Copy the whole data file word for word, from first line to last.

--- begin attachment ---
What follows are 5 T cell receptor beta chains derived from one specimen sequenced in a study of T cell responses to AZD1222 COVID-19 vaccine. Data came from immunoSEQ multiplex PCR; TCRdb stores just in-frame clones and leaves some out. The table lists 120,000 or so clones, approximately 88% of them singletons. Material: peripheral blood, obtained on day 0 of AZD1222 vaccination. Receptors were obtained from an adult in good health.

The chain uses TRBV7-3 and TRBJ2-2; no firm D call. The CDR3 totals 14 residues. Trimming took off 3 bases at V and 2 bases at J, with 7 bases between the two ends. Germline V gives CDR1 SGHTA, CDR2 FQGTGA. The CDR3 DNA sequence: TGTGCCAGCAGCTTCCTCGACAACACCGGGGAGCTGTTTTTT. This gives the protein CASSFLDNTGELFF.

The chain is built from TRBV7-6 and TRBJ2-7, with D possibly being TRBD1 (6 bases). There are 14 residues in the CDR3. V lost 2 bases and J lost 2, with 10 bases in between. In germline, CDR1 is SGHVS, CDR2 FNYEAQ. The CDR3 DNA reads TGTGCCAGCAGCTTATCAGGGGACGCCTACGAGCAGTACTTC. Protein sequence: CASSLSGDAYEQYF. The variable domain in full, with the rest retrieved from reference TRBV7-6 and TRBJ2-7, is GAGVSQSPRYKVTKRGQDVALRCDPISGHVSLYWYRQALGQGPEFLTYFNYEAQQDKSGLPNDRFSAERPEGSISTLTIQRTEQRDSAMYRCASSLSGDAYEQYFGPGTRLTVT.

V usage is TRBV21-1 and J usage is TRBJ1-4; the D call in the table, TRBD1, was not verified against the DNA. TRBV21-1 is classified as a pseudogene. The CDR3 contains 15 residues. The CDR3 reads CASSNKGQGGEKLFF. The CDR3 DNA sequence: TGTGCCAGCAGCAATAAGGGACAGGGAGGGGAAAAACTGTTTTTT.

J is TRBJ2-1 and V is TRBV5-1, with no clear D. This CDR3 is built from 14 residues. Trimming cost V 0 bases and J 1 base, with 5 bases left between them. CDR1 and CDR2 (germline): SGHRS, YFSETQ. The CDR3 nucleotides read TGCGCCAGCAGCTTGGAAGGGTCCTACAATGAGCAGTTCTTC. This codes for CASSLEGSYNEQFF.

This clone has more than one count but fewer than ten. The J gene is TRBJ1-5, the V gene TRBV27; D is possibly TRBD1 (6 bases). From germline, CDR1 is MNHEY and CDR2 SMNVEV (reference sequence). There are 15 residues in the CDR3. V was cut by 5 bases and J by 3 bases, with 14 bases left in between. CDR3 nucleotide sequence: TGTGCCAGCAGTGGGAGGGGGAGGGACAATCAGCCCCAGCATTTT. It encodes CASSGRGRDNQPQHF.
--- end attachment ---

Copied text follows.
What follows are 5 T cell receptor beta chains derived from one specimen sequenced in a study of T cell responses to AZD1222 COVID-19 vaccine. Data came from immunoSEQ multiplex PCR; TCRdb stores just in-frame clones and leaves some out. The table lists 120,000 or so clones, approximately 88% of them singletons. Material: peripheral blood, obtained on day 0 of AZD1222 vaccination. Receptors were obtained from an adult in good health.

The chain uses TRBV7-3 and TRBJ2-2; no firm D call. The CDR3 totals 14 residues. Trimming took off 3 bases at V and 2 bases at J, with 7 bases between the two ends. Germline V gives CDR1 SGHTA, CDR2 FQGTGA. The CDR3 DNA sequence: TGTGCCAGCAGCTTCCTCGACAACACCGGGGAGCTGTTTTTT. This gives the protein CASSFLDNTGELFF.

The chain is built from TRBV7-6 and TRBJ2-7, with D possibly being TRBD1 (6 bases). There are 14 residues in the CDR3. V lost 2 bases and J lost 2, with 10 bases in between. In germline, CDR1 is SGHVS, CDR2 FNYEAQ. The CDR3 DNA reads TGTGCCAGCAGCTTATCAGGGGACGCCTACGAGCAGTACTTC. Protein sequence: CASSLSGDAYEQYF. The variable domain in full, with the rest retrieved from reference TRBV7-6 and TRBJ2-7, is GAGVSQSPRYKVTKRGQDVALRCDPISGHVSLYWYRQALGQGPEFLTYFNYEAQQDKSGLPNDRFSAERPEGSISTLTIQRTEQRDSAMYRCASSLSGDAYEQYFGPGTRLTVT.

V usage is TRBV21-1 and J usage is TRBJ1-4; the D call in the table, TRBD1, was not verified against the DNA. TRBV21-1 is classified as a pseudogene. The CDR3 contains 15 residues. The CDR3 reads CASSNKGQGGEKLFF. The CDR3 DNA sequence: TGTGCCAGCAGCAATAAGGGACAGGGAGGGGAAAAACTGTTTTTT.

J is TRBJ2-1 and V is TRBV5-1, with no clear D. This CDR3 is built from 14 residues. Trimming cost V 0 bases and J 1 base, with 5 bases left between them. CDR1 and CDR2 (germline): SGHRS, YFSETQ. The CDR3 nucleotides read TGCGCCAGCAGCTTGGAAGGGTCCTACAATGAGCAGTTCTTC. This codes for CASSLEGSYNEQFF.

This clone has more than one count but fewer than ten. The J gene is TRBJ1-5, the V gene TRBV27; D is possibly TRBD1 (6 bases). From germline, CDR1 is MNHEY and CDR2 SMNVEV (reference sequence). There are 15 residues in the CDR3. V was cut by 5 bases and J by 3 bases, with 14 bases left in between. CDR3 nucleotide sequence: TGTGCCAGCAGTGGGAGGGGGAGGGACAATCAGCCCCAGCATTTT. It encodes CASSGRGRDNQPQHF.